The money won't be in the hardware, it'll be in the services provided.
I could see home monitoring subscriptions (like your alarm system today). Equipment service contracts. Cloud computing services to aggregate multiple sensor outputs and perform the necessary calculations that the low power sensors would not be capable of.
Definitely a solution looking for a problem, but if there is enough marketing hype, the problem will eventually be perceived.
I don't know that I could get behind such a pie-in-the-sky prediction as $14 trillion without some sound evidence to back it up.
No question about it, though. It will be a huge market with a huge impact on just about everything. There will be plenty of $2.00 or $0.50 mini systems in flower pots, cat collars, greeting cards and pretty much everything else.
But, as Mark stated, much of that probably won't be made by Cisco. A good deal of it will be assembled in some distant no-name factory where labor is cheap.
Even if 50 billion devices by 2020 is a reasonable prediction, to generate $14.4 trillion in sales means an ASP of $288 per device.
Move the decimal place one position to the left and then the 50B unit volume might actually happen.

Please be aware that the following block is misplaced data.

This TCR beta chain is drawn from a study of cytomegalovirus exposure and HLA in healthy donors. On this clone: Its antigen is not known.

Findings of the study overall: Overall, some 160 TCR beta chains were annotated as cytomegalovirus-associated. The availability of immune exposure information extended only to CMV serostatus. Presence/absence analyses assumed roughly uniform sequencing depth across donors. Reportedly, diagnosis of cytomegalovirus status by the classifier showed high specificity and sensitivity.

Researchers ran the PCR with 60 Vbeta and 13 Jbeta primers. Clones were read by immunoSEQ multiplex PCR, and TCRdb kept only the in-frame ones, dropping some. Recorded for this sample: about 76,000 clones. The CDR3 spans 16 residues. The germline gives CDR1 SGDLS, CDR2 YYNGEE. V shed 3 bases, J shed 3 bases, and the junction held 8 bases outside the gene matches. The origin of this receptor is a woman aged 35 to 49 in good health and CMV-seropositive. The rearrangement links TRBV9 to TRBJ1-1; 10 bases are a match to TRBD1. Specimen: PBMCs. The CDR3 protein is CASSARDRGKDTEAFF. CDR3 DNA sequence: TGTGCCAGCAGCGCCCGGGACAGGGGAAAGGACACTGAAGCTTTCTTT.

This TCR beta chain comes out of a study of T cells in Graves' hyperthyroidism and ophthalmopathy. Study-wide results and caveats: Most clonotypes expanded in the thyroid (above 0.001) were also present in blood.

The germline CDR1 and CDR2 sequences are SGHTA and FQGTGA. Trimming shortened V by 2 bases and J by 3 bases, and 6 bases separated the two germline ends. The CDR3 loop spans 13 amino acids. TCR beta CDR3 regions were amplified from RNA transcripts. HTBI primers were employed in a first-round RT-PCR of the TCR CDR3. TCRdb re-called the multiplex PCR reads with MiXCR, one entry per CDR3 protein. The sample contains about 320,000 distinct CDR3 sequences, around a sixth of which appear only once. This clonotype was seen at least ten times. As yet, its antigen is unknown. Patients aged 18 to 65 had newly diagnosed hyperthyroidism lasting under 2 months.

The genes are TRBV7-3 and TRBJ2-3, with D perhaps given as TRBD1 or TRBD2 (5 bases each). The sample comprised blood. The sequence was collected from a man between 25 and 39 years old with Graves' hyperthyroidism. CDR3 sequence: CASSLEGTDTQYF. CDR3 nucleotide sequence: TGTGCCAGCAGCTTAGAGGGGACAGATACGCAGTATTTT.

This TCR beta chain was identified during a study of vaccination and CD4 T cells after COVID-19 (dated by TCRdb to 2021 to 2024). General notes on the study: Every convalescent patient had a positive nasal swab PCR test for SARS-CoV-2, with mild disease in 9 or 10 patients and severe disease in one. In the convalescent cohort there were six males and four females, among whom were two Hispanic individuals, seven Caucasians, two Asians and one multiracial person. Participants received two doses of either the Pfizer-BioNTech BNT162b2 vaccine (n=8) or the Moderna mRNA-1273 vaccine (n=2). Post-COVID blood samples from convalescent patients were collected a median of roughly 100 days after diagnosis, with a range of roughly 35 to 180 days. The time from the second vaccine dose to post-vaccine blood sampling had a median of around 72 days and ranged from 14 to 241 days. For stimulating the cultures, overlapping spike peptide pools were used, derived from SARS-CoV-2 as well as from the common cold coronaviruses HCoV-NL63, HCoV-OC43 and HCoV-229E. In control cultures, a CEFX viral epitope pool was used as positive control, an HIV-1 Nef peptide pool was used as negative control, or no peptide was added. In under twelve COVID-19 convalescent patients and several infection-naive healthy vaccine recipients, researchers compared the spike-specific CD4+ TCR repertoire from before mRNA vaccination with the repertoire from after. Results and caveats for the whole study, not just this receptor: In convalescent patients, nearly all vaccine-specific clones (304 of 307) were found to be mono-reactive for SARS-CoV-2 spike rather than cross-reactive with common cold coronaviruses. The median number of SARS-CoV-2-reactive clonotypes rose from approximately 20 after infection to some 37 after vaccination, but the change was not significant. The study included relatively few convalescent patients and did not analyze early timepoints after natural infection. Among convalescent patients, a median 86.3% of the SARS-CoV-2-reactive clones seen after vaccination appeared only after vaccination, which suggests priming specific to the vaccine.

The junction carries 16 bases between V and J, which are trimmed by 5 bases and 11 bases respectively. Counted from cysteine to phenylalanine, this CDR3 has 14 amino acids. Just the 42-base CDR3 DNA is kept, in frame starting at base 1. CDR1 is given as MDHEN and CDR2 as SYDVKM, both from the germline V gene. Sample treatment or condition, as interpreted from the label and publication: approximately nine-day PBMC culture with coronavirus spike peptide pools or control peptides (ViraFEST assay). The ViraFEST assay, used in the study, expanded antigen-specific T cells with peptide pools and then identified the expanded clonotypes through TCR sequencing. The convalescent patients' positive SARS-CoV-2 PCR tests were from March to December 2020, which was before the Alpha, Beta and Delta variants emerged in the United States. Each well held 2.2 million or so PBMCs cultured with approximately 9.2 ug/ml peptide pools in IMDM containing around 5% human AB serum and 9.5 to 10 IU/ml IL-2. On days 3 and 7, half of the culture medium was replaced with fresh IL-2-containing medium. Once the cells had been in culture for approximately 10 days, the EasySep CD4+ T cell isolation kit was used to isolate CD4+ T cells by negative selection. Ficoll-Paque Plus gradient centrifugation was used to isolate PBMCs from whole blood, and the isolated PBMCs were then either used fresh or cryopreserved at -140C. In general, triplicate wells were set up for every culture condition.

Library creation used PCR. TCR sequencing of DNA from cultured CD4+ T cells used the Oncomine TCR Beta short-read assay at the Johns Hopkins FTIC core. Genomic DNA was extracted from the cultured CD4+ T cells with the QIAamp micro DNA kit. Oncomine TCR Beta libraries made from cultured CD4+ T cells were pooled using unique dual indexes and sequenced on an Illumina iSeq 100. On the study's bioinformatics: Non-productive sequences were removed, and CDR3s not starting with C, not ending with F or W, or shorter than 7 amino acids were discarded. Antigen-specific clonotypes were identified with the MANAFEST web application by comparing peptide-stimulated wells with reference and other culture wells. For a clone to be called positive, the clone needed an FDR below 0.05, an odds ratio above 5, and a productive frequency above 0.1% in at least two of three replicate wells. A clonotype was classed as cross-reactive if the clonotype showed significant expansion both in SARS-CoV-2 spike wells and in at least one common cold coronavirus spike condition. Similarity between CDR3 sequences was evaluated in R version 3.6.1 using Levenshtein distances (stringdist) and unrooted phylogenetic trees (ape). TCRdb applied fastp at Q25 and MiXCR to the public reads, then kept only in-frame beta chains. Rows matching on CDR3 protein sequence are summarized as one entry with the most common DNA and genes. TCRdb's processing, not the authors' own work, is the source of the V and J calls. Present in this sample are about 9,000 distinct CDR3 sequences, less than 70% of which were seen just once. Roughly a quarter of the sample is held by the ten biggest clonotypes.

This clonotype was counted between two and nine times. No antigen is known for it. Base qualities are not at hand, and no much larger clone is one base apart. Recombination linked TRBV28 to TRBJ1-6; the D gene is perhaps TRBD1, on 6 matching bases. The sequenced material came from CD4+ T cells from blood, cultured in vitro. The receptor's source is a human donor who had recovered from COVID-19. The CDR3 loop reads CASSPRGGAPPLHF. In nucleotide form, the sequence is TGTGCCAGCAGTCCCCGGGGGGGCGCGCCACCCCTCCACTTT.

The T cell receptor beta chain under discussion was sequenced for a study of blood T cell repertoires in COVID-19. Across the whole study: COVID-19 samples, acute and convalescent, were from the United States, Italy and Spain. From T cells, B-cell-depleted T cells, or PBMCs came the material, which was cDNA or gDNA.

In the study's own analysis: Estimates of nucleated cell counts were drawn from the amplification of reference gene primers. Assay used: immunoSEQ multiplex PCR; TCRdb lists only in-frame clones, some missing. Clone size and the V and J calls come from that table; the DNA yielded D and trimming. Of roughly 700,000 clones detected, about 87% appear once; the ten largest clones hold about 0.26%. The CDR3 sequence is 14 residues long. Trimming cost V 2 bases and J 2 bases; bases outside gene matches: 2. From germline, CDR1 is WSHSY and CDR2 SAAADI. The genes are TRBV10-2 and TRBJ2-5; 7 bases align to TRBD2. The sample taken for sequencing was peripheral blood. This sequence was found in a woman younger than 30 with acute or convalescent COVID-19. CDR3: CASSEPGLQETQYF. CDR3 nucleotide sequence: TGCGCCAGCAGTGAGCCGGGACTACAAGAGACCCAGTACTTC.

yeah, I'll believe it when I see it: Cisco heavily involved in low-margin products. Can you think of any company less culturally suited to being the $2 sensor in my flowerpot, or the fitbit/tracker in my cat's collar.
What are the engineering and design challenges in creating successful IoT devices? These devices are usually small, resource-constrained electronics designed to sense, collect, send, and/or interpret data. Some of the devices need to be smart enough to act upon data in real time, 24/7. Are the design challenges the same as with embedded systems, but with a little developer- and IT-skills added in? What do engineers need to know? Rick Merritt talks with two experts about the tools and best options for designing IoT devices in 2016. Specifically the guests will discuss sensors, security, and lessons from IoT deployments.